Gen. Volkogonov said the KGB searched for "traces" of the intelligence operation. "These, the traces, as I had expected 'were not found,'" he wrote.
"This remained a secret which I could not penetrate," he stated. "I also did not report this to my much-esteemed Ambassador [Malcolm] Toon. I am speaking about this now in the hope that these notes will make it into my book Reflections." His Russian-language memoir published in September is titled "Study of Time." Mr. Toon is the commission's co-chairman.
"History, especially Soviet history, is full of secrets, and very often evil," Gen. Volkogonov wrote. "With the exception of this incident, I can say that I have done something in order to raise the mysterious curtain from them."
A recent CIA report on Vietnamese government cooperation on American POWs stated that "a few reports of transfers of U.S. POWs to Russia and other countries are unexplained and the books remain open."
Former Czech intelligence officer Jan Senja told Congress in 1996 that he supervised the transfer of some 200 American POWs from Vietnam to the Soviet Union between 1961 and 1968. He also claimed Soviet bloc intelligence services performed medical experiments on American POWs.
Asked if President Clinton would mention the KGB document when he meets Mr. Primakov later this month at the Asian economic summit in Malaysia, White House National Security Council spokesmen David Leavy said the agenda for the talks has not been set.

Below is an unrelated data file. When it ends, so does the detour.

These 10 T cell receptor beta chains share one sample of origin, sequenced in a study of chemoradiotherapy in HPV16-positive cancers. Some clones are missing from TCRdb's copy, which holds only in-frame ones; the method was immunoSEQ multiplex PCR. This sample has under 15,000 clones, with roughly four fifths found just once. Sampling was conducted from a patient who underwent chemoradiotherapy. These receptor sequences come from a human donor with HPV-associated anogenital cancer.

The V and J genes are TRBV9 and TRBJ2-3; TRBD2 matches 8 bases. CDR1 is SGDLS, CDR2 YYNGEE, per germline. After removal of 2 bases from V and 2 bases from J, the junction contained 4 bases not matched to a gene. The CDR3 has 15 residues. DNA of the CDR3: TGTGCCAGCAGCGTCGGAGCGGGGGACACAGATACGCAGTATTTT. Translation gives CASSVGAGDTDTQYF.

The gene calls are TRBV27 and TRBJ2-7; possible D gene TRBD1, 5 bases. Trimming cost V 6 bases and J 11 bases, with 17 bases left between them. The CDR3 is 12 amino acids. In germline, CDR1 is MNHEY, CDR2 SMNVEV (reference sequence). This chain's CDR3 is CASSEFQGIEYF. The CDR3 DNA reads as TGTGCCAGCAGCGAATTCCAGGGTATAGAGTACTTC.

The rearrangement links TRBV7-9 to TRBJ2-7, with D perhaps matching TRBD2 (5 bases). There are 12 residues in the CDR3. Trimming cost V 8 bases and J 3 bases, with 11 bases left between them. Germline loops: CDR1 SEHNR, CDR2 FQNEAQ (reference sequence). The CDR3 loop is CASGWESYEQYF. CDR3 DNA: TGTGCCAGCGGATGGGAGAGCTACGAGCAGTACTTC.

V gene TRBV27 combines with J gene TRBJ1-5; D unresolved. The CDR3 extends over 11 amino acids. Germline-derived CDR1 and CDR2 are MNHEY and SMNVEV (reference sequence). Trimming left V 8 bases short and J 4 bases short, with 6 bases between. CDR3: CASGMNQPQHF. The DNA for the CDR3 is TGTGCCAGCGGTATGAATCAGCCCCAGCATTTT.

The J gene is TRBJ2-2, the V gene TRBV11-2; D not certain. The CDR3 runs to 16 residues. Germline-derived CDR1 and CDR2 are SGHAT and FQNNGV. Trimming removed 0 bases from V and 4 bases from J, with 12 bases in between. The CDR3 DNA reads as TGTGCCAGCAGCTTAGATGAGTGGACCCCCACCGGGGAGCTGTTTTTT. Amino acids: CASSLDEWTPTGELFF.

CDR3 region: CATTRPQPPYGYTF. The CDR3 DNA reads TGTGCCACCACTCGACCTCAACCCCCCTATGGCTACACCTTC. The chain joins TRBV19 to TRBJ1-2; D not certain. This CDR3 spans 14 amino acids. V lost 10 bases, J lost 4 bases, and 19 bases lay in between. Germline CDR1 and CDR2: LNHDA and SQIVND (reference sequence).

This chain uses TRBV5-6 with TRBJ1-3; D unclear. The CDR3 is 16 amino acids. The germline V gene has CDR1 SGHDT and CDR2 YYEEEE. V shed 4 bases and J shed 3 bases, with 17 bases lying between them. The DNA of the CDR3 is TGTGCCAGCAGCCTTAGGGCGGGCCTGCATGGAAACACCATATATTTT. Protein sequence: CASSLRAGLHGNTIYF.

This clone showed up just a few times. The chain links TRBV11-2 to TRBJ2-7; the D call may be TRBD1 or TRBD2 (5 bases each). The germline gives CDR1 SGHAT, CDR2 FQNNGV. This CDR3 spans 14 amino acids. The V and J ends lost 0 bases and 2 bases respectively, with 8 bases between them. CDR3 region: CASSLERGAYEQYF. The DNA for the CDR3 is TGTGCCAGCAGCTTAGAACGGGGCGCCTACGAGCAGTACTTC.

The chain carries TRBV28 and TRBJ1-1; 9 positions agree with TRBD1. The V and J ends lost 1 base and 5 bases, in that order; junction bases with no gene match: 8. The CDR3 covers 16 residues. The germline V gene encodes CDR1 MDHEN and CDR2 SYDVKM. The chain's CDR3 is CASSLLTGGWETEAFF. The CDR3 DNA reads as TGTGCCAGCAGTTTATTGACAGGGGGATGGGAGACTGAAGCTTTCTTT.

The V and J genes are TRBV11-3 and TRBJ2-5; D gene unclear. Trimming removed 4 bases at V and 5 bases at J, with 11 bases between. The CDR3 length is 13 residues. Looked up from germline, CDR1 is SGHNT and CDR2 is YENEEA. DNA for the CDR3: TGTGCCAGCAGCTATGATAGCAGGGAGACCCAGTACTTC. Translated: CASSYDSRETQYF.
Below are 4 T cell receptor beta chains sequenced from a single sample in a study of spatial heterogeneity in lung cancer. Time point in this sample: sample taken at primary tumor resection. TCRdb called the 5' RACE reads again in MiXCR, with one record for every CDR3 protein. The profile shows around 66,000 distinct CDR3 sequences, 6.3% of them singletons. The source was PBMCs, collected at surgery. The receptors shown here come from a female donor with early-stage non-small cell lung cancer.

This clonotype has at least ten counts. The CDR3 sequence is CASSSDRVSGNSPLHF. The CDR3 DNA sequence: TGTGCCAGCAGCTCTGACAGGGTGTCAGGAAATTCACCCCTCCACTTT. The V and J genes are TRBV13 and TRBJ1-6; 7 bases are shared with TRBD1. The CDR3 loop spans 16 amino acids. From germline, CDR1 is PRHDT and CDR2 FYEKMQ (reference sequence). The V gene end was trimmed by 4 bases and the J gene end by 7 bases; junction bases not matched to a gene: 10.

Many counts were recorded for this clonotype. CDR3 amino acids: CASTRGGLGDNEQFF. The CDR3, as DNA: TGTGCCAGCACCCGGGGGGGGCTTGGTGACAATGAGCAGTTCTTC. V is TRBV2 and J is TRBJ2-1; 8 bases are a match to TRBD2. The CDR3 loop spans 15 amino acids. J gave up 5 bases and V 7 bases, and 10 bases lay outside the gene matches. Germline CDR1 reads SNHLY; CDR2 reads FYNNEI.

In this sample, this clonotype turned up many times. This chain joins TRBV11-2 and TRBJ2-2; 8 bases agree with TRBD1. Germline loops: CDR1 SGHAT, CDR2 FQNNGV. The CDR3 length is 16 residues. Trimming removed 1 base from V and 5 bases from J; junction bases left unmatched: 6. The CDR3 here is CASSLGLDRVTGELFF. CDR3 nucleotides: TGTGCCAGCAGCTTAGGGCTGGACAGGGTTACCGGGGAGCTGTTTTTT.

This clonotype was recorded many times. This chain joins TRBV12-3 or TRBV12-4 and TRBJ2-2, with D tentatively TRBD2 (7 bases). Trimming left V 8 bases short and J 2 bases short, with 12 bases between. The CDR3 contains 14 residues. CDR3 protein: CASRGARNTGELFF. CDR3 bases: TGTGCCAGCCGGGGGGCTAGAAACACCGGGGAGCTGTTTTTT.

A congressional aide said the administration stopped pressuring Moscow for the document after the economic crisis in August led to leadership changes.
Unless they can pass the same test that immigrants must pass to become citizens, people shouldn't be allowed to vote.
The idea that there is some public benefit in ignoramuses and morons pulling levers next to names on a ballot is one of the evil myths of post-modern America.
The purpose of voting, in our country, is to select men and women with the competence and integrity to operate the mechanics of government fixed by our Constitution. For this process to have any public benefit requires that the choices be made on an intelligent, knowledgeable and reasoned basis.
I'm not sure most Americans have faced up to just how corrupt our electoral process has become. I don't mean the obvious buying of votes, having dead people vote or rigging voting machines.
It has become standard operating procedure for candidates to lie not only about themselves but about their opponents. If they have the money, candidates even hire people who are professional experts in lies and deceptions. Candidates base campaign positions not on beliefs or convictions but on polling data. This blatant deception has become so accepted as part of the process that television networks think nothing of hiring professional campaign deceivers as campaign commentators.